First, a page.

Speaker 3 00:15:17 Great to see that you are doing something to close that gap well done. And thanks for sharing typically, what would a client or an organization looking at using premier team building services, typically, what sort of issues challenges are they having and that they want you to help them overcome?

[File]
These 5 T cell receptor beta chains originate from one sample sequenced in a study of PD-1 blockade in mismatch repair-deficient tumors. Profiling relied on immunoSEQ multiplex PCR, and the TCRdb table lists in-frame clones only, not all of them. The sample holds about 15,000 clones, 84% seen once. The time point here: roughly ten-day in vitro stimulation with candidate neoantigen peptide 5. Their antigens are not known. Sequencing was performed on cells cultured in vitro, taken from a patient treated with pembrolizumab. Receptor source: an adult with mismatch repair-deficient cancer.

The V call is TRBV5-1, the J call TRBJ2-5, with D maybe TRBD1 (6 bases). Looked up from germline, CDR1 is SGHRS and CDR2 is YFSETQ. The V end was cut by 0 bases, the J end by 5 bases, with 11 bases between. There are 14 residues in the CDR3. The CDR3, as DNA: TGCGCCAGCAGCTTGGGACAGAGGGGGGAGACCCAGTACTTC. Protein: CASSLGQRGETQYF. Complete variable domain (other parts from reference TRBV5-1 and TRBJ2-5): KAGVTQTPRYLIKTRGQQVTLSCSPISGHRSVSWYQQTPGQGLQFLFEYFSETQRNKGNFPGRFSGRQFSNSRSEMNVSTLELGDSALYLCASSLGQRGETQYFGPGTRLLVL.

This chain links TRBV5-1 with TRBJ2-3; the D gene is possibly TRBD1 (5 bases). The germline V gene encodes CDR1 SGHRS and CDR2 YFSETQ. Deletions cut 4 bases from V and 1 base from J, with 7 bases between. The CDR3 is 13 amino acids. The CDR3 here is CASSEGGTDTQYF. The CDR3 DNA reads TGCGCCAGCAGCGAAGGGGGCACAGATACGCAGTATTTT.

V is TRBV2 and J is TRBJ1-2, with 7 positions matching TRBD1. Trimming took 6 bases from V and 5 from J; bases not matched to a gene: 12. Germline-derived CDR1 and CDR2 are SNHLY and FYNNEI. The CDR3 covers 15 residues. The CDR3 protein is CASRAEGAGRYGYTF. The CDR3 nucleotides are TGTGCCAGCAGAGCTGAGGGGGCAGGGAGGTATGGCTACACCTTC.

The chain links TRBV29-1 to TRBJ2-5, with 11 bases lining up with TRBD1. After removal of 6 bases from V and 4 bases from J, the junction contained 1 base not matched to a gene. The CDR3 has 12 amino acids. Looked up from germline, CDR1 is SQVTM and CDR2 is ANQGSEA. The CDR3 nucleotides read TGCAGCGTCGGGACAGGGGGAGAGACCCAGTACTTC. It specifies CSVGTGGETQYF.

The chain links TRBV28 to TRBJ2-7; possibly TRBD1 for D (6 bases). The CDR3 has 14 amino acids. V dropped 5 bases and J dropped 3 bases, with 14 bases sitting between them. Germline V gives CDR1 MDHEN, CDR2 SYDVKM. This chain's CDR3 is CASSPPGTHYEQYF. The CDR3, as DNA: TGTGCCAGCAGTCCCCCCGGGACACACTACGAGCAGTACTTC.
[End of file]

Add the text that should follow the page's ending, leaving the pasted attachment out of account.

Speaker 2 00:15:37 One of the big ones we're having Graceland, which I think a lot of businesses, new South Wales and globally can really relate to is change in teams, new people, coming old people leaving. So a lot of it right now has been focused heavily on connecting individuals and building trust and respect within the team B it's new people coming in, or, you know, teams having to downsize and having to rely on different people in a different format. We also have teams who just don't communicate well. That's been a big one where they just don't talk, communicate with each other very well. And in turn, deliver bad customer service because of that, those were some of the big challenges that we saw throughout the year of 2019. And we discussed with them on how to be better communicators, be more effective, how to deliver that great customer service because the communication goes both ways.